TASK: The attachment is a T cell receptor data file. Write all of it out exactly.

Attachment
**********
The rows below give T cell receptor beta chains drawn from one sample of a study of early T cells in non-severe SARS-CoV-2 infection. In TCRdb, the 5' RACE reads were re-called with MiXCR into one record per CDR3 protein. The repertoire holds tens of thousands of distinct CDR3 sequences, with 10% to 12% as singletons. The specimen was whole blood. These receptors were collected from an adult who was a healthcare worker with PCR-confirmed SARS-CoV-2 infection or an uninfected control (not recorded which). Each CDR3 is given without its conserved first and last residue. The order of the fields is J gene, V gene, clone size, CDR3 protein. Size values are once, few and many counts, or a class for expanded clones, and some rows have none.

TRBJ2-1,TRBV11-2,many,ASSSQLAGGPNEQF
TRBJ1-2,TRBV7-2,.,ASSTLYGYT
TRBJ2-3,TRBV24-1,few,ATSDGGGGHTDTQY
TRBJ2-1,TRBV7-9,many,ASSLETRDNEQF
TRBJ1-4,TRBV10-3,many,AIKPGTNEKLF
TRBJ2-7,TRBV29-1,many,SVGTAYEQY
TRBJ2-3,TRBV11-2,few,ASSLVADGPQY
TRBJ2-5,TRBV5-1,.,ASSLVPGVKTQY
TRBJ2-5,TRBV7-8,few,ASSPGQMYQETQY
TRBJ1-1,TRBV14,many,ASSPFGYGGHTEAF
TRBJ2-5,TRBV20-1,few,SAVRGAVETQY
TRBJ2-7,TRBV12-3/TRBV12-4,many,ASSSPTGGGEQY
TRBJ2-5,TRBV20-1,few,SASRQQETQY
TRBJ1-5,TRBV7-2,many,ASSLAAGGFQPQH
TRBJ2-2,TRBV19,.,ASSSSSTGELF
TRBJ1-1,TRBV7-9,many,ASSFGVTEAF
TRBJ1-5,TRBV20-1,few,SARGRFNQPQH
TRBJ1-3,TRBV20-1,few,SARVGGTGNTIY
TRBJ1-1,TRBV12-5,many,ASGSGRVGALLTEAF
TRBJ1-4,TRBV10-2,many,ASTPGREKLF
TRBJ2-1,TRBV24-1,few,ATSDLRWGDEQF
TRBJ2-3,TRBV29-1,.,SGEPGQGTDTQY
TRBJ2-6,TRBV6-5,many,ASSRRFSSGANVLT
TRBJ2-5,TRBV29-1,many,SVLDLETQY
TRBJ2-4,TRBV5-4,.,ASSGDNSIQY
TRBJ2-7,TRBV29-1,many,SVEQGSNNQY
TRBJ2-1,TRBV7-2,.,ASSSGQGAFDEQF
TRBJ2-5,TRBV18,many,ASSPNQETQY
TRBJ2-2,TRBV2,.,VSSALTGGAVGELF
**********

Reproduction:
The rows below give T cell receptor beta chains drawn from one sample of a study of early T cells in non-severe SARS-CoV-2 infection. In TCRdb, the 5' RACE reads were re-called with MiXCR into one record per CDR3 protein. The repertoire holds tens of thousands of distinct CDR3 sequences, with 10% to 12% as singletons. The specimen was whole blood. These receptors were collected from an adult who was a healthcare worker with PCR-confirmed SARS-CoV-2 infection or an uninfected control (not recorded which). Each CDR3 is given without its conserved first and last residue. The order of the fields is J gene, V gene, clone size, CDR3 protein. Size values are once, few and many counts, or a class for expanded clones, and some rows have none.

TRBJ2-1,TRBV11-2,many,ASSSQLAGGPNEQF
TRBJ1-2,TRBV7-2,.,ASSTLYGYT
TRBJ2-3,TRBV24-1,few,ATSDGGGGHTDTQY
TRBJ2-1,TRBV7-9,many,ASSLETRDNEQF
TRBJ1-4,TRBV10-3,many,AIKPGTNEKLF
TRBJ2-7,TRBV29-1,many,SVGTAYEQY
TRBJ2-3,TRBV11-2,few,ASSLVADGPQY
TRBJ2-5,TRBV5-1,.,ASSLVPGVKTQY
TRBJ2-5,TRBV7-8,few,ASSPGQMYQETQY
TRBJ1-1,TRBV14,many,ASSPFGYGGHTEAF
TRBJ2-5,TRBV20-1,few,SAVRGAVETQY
TRBJ2-7,TRBV12-3/TRBV12-4,many,ASSSPTGGGEQY
TRBJ2-5,TRBV20-1,few,SASRQQETQY
TRBJ1-5,TRBV7-2,many,ASSLAAGGFQPQH
TRBJ2-2,TRBV19,.,ASSSSSTGELF
TRBJ1-1,TRBV7-9,many,ASSFGVTEAF
TRBJ1-5,TRBV20-1,few,SARGRFNQPQH
TRBJ1-3,TRBV20-1,few,SARVGGTGNTIY
TRBJ1-1,TRBV12-5,many,ASGSGRVGALLTEAF
TRBJ1-4,TRBV10-2,many,ASTPGREKLF
TRBJ2-1,TRBV24-1,few,ATSDLRWGDEQF
TRBJ2-3,TRBV29-1,.,SGEPGQGTDTQY
TRBJ2-6,TRBV6-5,many,ASSRRFSSGANVLT
TRBJ2-5,TRBV29-1,many,SVLDLETQY
TRBJ2-4,TRBV5-4,.,ASSGDNSIQY
TRBJ2-7,TRBV29-1,many,SVEQGSNNQY
TRBJ2-1,TRBV7-2,.,ASSSGQGAFDEQF
TRBJ2-5,TRBV18,many,ASSPNQETQY
TRBJ2-2,TRBV2,.,VSSALTGGAVGELF